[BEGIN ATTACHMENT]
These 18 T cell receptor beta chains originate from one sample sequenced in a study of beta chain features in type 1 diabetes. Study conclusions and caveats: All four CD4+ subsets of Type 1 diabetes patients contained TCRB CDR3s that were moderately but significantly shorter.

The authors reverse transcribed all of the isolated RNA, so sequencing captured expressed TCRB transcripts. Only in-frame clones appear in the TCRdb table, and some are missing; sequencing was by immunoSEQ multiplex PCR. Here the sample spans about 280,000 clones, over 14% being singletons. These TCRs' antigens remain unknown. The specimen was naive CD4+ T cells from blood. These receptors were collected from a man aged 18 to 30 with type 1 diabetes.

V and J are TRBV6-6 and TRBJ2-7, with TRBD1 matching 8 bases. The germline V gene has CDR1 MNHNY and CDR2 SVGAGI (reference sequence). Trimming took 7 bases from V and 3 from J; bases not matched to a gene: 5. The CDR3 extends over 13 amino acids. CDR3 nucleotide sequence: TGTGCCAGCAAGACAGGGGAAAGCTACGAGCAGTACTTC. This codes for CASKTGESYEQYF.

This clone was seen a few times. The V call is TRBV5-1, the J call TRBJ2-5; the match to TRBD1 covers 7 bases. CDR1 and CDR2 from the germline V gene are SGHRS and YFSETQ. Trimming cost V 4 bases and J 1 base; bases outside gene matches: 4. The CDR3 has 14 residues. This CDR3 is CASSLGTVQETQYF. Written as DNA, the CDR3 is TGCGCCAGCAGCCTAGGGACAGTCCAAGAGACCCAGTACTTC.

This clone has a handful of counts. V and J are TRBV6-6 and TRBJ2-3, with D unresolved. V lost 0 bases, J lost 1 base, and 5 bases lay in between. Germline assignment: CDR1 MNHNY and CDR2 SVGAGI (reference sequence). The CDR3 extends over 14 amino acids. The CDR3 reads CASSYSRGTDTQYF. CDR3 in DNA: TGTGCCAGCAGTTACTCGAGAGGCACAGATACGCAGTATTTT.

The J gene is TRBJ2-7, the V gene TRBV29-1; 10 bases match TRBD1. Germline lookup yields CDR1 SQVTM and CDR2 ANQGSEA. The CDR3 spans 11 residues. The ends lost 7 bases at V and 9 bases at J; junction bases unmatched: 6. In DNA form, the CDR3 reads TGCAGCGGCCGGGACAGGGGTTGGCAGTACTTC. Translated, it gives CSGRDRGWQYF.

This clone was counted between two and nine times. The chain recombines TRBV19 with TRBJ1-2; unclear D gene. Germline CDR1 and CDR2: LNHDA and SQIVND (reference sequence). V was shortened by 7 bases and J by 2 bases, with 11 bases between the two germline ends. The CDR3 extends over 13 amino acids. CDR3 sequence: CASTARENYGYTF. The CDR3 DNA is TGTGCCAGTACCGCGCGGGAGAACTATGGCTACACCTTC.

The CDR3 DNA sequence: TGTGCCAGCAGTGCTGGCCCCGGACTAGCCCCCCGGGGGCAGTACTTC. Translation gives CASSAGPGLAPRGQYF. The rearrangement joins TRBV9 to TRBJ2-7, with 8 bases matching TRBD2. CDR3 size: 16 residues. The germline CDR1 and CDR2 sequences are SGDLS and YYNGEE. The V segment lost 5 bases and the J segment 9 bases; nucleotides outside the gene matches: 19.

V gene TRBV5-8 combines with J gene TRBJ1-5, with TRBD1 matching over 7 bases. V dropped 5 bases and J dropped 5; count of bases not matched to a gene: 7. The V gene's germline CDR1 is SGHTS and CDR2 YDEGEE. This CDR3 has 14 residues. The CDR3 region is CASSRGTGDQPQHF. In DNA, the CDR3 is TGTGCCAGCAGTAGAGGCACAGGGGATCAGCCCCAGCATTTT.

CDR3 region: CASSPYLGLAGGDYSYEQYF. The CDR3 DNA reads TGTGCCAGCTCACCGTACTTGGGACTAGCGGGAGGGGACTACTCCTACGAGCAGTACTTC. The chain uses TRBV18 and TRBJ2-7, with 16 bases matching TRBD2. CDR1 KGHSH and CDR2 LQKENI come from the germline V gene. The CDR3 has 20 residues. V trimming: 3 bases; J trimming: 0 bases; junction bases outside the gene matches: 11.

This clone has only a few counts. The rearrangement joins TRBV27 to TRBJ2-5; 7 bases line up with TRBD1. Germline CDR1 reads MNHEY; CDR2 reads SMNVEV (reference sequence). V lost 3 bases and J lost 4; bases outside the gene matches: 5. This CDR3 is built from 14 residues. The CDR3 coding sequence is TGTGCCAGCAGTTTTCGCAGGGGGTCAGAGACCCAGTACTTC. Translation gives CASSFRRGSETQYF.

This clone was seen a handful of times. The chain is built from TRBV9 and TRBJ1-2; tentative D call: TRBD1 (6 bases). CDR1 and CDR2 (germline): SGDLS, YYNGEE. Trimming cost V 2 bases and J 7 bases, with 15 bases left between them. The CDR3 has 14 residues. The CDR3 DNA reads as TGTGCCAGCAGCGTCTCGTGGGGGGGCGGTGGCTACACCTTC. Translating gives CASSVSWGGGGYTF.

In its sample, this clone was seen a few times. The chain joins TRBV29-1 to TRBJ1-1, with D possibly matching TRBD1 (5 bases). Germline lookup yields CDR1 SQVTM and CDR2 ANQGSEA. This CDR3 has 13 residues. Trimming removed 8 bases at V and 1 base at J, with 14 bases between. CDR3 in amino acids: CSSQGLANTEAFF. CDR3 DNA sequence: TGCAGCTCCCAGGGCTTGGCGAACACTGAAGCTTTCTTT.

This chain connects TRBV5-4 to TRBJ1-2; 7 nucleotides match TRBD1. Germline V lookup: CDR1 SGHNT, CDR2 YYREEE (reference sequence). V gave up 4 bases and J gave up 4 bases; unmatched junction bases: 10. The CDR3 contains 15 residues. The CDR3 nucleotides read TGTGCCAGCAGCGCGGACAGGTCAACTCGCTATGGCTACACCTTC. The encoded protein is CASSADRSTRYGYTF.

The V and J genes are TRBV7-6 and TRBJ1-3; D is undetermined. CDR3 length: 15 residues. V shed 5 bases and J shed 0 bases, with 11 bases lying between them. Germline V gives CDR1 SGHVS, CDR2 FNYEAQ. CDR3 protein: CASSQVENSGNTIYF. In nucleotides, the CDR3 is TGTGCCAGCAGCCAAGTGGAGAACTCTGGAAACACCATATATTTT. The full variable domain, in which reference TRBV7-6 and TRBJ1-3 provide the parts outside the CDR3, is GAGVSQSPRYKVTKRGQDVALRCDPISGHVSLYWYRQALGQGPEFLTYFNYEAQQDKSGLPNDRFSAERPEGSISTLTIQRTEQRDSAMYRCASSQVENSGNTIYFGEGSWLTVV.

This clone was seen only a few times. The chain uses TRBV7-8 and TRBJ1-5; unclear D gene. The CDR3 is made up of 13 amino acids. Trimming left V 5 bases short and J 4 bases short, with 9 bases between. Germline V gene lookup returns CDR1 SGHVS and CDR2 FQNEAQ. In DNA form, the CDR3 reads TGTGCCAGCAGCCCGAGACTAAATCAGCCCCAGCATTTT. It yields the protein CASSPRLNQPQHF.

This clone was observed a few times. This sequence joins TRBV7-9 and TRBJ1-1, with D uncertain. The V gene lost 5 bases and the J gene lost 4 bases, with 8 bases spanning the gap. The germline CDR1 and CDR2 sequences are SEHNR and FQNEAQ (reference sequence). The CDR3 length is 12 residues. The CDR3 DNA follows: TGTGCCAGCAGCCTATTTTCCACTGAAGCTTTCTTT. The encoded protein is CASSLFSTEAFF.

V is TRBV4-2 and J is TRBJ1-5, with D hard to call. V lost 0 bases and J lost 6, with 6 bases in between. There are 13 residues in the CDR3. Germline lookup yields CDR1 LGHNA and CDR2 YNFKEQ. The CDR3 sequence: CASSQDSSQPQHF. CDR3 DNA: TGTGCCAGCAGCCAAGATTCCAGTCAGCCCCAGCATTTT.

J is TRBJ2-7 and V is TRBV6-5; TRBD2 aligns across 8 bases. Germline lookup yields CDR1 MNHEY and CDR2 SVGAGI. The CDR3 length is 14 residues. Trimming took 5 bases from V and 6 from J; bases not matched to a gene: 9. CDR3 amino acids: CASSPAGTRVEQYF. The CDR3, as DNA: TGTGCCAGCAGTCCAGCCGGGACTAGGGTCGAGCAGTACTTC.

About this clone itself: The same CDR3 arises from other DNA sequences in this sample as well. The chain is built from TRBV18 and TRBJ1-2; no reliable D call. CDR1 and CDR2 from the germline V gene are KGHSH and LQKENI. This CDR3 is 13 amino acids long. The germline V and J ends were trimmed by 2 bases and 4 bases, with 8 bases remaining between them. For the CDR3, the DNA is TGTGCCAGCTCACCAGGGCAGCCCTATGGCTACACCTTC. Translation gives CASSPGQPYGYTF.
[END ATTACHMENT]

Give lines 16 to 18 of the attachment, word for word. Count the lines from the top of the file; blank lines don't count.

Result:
This clone was seen only a few times. The chain uses TRBV7-8 and TRBJ1-5; unclear D gene. The CDR3 is made up of 13 amino acids. Trimming left V 5 bases short and J 4 bases short, with 9 bases between. Germline V gene lookup returns CDR1 SGHVS and CDR2 FQNEAQ. In DNA form, the CDR3 reads TGTGCCAGCAGCCCGAGACTAAATCAGCCCCAGCATTTT. It yields the protein CASSPRLNQPQHF.

This clone was observed a few times. This sequence joins TRBV7-9 and TRBJ1-1, with D uncertain. The V gene lost 5 bases and the J gene lost 4 bases, with 8 bases spanning the gap. The germline CDR1 and CDR2 sequences are SEHNR and FQNEAQ (reference sequence). The CDR3 length is 12 residues. The CDR3 DNA follows: TGTGCCAGCAGCCTATTTTCCACTGAAGCTTTCTTT. The encoded protein is CASSLFSTEAFF.

V is TRBV4-2 and J is TRBJ1-5, with D hard to call. V lost 0 bases and J lost 6, with 6 bases in between. There are 13 residues in the CDR3. Germline lookup yields CDR1 LGHNA and CDR2 YNFKEQ. The CDR3 sequence: CASSQDSSQPQHF. CDR3 DNA: TGTGCCAGCAGCCAAGATTCCAGTCAGCCCCAGCATTTT.